Regardless of major or course of study, the main object of modern education is to sand off remnants of any cultural or historical specificity and identity that might still stick to our students, to make them perfect company men and women for a modern polity and economy that penalizes deep commitments. Efforts first to foster appreciation for “multi-culturalism” signaled a dedication to eviscerate any particular cultural inheritance, while the current fad of “diversity” signals thoroughgoing commitment to de-cultured and relentless homogenization.

We Must Know…What?

Above all, the one overarching lesson that students receive is the true end of education: the only essential knowledge is that know ourselves to be radically autonomous selves within a comprehensive global system with a common commitment to mutual indifference. Our commitment to mutual indifference is what binds us together as a global people. Any remnant of a common culture would interfere with this prime directive:  a common culture would imply that we share something thicker, an inheritance that we did not create, and a set of commitments that imply limits and particular devotions.

Ancient philosophy and practice praised as an excellent form of government a res publica – a devotion to public things, things we share together. We have instead created the world’s first Res Idiotica – from the Greek word idiotes, meaning “private individual.” Our education system produces solipsistic, self-contained selves whose only public commitment is an absence of commitment to a public, a common culture, a shared history. They are perfectly hollowed vessels, receptive and obedient, without any real obligations or devotions.

They won’t fight against anyone, because that’s not seemly, but they won’t fight for anyone or anything either. They are living in a perpetual Truman Show, a world constructed yesterday that is nothing more than a set for their solipsism, without any history or trajectory.

I love my students – like any human being, each has enormous potential and great gifts to bestow upon the world. But I weep for them, for what is rightfully theirs but hasn’t been given. On our best days, I discern their longing and anguish and I know that their innate human desire to know who they are, where they have come from, where they ought to go, and how they ought to live will always reassert itself. But even on those better days, I can’t help but hold the hopeful thought that the world they have inherited – a world without inheritance, without past, future, or deepest cares – is about to come tumbling down, and that this collapse would be the true beginning of a real education.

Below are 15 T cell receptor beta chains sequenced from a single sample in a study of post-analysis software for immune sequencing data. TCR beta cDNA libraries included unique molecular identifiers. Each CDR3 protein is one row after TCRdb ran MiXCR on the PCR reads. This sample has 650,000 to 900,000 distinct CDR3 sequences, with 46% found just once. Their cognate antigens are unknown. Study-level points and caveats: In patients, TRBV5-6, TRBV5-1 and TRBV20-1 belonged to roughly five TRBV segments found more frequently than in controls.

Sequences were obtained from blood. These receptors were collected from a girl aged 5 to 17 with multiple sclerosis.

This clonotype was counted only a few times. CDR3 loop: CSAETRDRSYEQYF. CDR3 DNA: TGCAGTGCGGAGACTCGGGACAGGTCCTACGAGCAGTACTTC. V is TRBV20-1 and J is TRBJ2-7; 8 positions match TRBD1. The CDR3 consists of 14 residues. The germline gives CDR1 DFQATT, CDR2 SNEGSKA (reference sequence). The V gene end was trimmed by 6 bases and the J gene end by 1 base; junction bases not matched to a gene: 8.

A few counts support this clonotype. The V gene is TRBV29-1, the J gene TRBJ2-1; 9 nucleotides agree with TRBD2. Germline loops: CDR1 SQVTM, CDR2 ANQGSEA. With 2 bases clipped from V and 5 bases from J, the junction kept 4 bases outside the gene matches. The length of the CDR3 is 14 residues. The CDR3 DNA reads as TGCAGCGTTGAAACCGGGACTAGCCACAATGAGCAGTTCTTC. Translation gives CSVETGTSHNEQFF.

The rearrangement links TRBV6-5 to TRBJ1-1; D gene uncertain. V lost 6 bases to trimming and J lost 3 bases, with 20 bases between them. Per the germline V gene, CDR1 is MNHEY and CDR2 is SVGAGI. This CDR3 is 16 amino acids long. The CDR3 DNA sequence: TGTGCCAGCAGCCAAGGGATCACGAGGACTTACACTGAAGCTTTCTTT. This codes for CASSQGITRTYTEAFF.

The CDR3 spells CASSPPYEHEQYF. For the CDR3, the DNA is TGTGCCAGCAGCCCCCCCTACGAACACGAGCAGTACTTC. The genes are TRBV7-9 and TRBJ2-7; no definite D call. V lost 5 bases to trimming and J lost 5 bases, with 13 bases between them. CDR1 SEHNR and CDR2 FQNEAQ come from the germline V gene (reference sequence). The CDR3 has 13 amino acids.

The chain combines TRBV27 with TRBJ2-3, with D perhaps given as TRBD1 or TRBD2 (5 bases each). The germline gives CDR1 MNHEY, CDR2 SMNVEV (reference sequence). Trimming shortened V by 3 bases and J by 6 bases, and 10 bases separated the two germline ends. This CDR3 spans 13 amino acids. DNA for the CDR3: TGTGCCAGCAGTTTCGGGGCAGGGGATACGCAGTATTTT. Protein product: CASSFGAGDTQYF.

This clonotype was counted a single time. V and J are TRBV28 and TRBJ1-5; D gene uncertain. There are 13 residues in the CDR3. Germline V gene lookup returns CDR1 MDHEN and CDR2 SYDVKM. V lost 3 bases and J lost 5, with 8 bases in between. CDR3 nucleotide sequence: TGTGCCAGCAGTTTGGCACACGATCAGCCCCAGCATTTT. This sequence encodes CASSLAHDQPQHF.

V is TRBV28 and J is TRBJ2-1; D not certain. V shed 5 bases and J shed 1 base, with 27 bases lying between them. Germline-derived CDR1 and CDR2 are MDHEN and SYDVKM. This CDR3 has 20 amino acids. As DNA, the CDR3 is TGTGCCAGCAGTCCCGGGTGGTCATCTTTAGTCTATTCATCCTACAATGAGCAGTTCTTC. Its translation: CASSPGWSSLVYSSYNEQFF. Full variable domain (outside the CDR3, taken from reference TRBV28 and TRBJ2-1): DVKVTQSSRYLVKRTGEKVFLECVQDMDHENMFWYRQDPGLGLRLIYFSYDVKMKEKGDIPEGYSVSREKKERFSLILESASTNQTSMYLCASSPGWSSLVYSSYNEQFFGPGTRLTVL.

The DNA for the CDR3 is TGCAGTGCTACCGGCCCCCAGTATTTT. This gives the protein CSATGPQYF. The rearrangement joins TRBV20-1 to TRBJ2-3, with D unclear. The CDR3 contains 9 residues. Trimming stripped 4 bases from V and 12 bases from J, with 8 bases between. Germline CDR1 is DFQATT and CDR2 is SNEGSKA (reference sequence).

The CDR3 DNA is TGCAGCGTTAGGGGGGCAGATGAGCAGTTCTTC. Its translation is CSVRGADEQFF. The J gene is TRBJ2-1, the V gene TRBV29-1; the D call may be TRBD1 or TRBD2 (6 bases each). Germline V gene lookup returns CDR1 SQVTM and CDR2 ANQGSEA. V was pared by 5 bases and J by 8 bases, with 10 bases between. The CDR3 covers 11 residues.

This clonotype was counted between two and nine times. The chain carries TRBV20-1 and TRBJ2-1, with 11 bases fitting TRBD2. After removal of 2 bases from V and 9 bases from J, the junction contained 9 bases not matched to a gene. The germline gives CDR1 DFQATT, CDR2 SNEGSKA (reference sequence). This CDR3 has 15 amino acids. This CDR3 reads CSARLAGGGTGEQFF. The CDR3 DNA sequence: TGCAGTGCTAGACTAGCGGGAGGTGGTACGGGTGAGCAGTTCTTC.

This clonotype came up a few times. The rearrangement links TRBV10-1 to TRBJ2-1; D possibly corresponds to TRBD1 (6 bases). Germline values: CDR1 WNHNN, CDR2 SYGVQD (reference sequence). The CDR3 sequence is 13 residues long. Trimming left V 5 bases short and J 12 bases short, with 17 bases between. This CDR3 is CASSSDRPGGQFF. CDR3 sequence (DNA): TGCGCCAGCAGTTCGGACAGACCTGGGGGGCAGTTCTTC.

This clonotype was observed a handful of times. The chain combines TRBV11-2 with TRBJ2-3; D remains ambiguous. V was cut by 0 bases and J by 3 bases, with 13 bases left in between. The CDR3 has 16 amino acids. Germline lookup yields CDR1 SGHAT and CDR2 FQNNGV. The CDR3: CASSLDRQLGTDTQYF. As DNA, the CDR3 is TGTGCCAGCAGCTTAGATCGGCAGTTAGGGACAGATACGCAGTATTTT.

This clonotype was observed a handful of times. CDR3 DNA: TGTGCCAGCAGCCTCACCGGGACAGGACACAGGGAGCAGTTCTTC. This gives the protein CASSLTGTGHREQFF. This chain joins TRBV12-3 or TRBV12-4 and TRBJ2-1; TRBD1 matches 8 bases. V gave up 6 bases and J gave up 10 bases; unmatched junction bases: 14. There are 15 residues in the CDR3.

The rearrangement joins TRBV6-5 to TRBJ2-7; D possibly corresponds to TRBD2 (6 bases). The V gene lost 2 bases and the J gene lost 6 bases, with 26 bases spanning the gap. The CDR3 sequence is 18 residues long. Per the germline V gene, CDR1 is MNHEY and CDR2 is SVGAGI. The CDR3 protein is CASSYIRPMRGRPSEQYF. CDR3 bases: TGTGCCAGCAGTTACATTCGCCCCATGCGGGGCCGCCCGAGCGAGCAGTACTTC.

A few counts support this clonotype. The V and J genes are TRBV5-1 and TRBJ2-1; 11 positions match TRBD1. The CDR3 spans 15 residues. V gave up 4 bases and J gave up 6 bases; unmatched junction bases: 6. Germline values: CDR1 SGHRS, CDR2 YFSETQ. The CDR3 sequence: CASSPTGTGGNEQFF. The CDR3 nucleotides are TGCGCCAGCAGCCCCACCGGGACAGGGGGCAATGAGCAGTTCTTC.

Read More At: MindingTheCampus.org


Patrick Deneen is David A. Potenziani Memorial Associate Professor of Constitutional Studies at Notre Dame.

Tired Of Amairkhun Edgykayshun? Consider Moving To Finland…

TIRED OF AMAIRKUHN EDGYKAYSHUN? CONSIDER MOVING TO FINLAND
Source: GizaDeathStar.com
Dr. Joseph P. Farrell
September 1, 2016

OK… I realize I’ve been ranting about Amairikuhn edgykayshun above my normal allocation of one rant per month, but then Mr. M.H. sent this article, which I read, and I simply have to pass it along, because it is saying essentially everything that critics of the Amairikuhn “system” of edgykayshun – from John Taylor Gotto to my co-author, Gary Lawrence and I, in our most recent book, Rotten to the (Common) Core – have said. Indeed, in our book, Dr. Lawrence concluded with an entire chapter on “more is not better.” More homework, more standardized tests, more in-class hours, more computers, more ebooks, are not better, and Finland is there not only to make the case, but to make it in spades, for the Scandinavian nation consistently scores at the top of the world for education, utilizing a system that has none of the hallmarks of its American counterpart:

This is why Finland has the best schools

In case you missed them, consider these statements:

Finland has a history of producing the highest global test scores in the Western world, as well as a trophy case full of other recent No 1 global rankings, including most literate nation.

In Finland, children don’t receive formal academic training until the age of seven. Until then, many are in day care and learn through play, songs, games and conversation. Most children walk or bike to school, even the youngest. School hours are short and homework is generally light.

Unlike in the United States, where many schools are slashing recess, schoolchildren in Finland have a mandatory 15-minute outdoor free-play break every hour of every day. Fresh air, nature and regular physical activity breaks are considered engines of learning. According to one Finnish maxim: “There is no bad weather. Only inadequate clothing.”

And my personal favorite:

Finland doesn’t waste time or money on low-quality mass standardised testing. Instead, children are assessed every day, through direct observation, check-ins and quizzes by the highest-quality “personalised learning device” ever created – flesh-and-blood teachers. (Emphasis added)

So, what do we have?

1) consistently high achievement educationally in all areas when compared to other nations spending(wasting) billions on stupid fads like standardized tests and Common Core (think the USSA here);

2) light homework

3) less time spent in class

4) teaching by real human beings and not computers

5) no to few standardized tests